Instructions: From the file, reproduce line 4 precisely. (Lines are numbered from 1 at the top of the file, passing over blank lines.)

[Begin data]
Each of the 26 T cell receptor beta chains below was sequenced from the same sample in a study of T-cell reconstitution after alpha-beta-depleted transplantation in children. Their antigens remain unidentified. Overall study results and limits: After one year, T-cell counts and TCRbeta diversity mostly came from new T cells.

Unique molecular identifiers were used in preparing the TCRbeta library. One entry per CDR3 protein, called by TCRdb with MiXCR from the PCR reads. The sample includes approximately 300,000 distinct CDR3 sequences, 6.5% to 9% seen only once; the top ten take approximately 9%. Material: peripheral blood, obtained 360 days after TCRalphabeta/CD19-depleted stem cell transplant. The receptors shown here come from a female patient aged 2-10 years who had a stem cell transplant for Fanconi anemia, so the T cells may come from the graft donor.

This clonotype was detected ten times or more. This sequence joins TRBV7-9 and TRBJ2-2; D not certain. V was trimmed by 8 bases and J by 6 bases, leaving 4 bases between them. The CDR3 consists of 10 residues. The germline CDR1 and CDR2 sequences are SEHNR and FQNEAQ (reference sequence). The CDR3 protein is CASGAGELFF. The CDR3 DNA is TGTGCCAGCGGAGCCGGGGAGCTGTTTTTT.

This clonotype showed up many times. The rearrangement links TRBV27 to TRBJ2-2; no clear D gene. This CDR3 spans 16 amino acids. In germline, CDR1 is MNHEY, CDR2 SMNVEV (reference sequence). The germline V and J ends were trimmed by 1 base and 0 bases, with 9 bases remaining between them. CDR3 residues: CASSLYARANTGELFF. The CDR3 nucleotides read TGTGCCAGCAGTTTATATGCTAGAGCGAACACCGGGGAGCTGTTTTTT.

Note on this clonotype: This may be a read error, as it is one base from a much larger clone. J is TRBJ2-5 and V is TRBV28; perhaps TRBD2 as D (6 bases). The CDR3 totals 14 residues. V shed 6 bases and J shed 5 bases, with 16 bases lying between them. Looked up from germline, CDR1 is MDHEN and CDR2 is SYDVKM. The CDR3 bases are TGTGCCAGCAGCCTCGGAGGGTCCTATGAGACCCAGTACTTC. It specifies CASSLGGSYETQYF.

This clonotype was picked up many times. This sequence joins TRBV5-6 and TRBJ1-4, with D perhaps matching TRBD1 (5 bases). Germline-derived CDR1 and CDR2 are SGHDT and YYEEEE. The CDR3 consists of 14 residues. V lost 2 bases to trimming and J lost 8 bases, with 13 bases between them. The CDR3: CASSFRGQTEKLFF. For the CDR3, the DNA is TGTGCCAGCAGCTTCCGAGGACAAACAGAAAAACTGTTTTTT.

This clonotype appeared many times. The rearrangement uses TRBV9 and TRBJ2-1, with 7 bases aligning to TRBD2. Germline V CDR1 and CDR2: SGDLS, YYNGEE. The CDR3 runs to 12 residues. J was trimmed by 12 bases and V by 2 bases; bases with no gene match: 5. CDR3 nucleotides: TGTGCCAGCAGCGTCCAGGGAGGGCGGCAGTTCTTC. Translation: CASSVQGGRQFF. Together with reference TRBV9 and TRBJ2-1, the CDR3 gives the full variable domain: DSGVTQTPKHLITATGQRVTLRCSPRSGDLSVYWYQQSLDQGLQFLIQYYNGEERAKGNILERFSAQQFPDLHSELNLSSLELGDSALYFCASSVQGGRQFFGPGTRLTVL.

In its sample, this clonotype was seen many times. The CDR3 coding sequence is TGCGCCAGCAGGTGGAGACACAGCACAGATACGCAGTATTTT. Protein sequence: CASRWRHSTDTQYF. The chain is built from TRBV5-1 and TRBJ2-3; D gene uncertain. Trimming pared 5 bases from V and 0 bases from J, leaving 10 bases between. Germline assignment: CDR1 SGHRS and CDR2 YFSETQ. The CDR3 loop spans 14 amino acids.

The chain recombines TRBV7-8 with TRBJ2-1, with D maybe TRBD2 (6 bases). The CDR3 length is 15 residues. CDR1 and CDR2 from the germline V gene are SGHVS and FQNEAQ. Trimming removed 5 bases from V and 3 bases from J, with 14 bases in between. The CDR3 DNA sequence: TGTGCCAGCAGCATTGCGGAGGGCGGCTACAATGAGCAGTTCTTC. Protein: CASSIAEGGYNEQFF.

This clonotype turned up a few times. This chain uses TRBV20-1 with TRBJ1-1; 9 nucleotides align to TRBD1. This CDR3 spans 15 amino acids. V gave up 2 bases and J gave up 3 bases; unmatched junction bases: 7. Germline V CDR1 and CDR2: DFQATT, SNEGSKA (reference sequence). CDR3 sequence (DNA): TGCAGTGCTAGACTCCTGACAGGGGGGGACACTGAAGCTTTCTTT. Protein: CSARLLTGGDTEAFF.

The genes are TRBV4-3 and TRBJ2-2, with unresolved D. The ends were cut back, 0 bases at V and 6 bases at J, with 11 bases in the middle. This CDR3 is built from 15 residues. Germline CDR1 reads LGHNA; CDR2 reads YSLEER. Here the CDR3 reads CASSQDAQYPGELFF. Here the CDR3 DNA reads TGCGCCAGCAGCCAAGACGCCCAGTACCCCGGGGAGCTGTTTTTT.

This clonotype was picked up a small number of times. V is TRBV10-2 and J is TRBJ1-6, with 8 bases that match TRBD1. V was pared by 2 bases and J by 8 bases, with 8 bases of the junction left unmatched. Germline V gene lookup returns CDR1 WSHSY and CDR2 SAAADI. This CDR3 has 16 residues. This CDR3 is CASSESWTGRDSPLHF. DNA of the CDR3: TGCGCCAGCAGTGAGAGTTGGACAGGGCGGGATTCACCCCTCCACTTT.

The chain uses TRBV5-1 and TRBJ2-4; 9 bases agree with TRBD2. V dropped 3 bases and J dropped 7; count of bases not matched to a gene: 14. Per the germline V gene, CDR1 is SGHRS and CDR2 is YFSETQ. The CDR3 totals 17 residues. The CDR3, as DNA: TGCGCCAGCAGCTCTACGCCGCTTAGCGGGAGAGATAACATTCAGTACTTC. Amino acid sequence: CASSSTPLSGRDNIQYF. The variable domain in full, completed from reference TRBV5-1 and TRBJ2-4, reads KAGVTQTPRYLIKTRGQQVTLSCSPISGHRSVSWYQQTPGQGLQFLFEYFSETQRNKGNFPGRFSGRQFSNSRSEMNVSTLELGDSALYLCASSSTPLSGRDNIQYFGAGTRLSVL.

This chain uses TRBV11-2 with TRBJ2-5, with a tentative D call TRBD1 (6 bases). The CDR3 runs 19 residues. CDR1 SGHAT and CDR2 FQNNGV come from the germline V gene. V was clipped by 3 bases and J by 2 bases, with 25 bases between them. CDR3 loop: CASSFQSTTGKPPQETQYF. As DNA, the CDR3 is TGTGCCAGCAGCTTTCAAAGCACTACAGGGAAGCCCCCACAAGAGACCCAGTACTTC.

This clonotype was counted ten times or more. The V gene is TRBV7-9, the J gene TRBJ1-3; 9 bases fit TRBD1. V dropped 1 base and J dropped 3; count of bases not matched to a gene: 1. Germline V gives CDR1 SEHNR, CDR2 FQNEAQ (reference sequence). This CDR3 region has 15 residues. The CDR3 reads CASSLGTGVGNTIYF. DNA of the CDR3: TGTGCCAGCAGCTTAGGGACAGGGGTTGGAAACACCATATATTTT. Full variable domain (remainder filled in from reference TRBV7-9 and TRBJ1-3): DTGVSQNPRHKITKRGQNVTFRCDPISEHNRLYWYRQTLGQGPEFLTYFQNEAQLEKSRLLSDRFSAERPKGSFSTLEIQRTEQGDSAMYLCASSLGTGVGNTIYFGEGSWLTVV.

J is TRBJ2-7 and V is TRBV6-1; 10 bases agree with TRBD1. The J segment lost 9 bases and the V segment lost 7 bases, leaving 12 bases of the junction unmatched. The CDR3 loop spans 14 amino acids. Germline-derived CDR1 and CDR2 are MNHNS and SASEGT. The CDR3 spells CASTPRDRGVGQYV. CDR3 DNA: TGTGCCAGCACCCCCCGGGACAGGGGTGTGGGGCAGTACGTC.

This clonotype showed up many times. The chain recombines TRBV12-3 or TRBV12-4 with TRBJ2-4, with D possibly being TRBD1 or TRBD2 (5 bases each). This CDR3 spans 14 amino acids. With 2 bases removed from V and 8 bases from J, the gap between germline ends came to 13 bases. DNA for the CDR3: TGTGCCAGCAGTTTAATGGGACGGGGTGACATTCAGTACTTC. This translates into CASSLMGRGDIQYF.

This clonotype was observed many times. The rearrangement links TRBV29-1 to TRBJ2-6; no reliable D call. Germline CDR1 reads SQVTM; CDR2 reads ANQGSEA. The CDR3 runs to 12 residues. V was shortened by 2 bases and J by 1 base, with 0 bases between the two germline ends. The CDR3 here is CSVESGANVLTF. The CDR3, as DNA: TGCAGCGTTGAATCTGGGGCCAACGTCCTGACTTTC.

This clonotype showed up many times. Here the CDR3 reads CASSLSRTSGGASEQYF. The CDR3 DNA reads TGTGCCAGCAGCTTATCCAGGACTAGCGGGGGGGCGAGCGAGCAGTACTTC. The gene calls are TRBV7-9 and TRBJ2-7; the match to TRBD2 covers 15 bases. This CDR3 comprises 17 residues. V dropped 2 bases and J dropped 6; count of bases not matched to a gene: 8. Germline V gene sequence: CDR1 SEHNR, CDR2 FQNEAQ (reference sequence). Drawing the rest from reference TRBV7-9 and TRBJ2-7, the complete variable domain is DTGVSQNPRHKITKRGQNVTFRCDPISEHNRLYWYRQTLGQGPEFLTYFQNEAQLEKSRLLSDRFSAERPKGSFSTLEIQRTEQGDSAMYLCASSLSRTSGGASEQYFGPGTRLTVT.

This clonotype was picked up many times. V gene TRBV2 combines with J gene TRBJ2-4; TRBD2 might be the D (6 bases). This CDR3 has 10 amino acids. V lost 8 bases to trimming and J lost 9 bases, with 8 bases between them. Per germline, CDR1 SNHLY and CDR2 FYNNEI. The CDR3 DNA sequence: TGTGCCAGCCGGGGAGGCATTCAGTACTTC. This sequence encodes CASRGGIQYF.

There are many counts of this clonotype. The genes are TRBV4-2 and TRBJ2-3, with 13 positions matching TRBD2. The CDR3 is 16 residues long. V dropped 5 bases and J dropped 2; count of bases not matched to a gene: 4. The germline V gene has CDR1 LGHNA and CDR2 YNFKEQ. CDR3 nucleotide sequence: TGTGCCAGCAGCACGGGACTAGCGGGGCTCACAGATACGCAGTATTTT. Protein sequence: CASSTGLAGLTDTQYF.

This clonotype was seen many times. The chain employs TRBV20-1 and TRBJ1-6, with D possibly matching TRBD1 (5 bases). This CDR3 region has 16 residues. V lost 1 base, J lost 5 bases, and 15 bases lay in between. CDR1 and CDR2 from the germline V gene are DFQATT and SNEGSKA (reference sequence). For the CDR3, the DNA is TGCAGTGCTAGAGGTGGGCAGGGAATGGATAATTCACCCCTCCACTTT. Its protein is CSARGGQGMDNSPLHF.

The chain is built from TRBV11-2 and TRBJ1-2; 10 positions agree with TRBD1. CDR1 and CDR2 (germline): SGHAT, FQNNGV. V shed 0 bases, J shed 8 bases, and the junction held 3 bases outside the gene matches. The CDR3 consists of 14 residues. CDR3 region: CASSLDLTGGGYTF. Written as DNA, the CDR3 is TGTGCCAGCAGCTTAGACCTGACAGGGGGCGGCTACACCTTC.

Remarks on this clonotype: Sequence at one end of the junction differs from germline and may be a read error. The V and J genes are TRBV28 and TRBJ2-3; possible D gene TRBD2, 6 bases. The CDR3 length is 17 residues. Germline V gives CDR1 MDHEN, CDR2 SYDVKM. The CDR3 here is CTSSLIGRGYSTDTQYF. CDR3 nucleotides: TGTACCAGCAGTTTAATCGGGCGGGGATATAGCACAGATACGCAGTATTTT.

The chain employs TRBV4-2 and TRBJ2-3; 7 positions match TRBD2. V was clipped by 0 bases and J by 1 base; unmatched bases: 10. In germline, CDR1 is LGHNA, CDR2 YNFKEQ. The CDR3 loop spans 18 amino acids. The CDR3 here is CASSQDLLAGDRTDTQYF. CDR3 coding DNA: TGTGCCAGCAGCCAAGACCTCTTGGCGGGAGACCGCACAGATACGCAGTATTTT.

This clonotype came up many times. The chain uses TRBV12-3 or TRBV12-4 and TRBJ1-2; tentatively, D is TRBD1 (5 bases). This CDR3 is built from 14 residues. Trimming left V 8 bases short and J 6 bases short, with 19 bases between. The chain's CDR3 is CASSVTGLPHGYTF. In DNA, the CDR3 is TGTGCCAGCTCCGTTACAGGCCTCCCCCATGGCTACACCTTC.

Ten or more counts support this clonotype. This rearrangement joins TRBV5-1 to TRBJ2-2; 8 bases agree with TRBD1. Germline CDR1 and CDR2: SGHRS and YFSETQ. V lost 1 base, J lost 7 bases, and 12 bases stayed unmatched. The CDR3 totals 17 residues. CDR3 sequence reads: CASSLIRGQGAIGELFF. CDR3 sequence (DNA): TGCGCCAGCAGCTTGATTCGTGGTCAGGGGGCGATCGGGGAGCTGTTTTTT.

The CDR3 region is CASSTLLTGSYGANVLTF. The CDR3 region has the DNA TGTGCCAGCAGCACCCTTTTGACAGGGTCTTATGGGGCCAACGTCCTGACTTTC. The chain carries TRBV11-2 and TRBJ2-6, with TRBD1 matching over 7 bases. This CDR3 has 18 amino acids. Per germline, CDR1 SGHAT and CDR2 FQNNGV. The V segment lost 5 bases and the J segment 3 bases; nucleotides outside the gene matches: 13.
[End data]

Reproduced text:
This clonotype showed up many times. The rearrangement links TRBV27 to TRBJ2-2; no clear D gene. This CDR3 spans 16 amino acids. In germline, CDR1 is MNHEY, CDR2 SMNVEV (reference sequence). The germline V and J ends were trimmed by 1 base and 0 bases, with 9 bases remaining between them. CDR3 residues: CASSLYARANTGELFF. The CDR3 nucleotides read TGTGCCAGCAGTTTATATGCTAGAGCGAACACCGGGGAGCTGTTTTTT.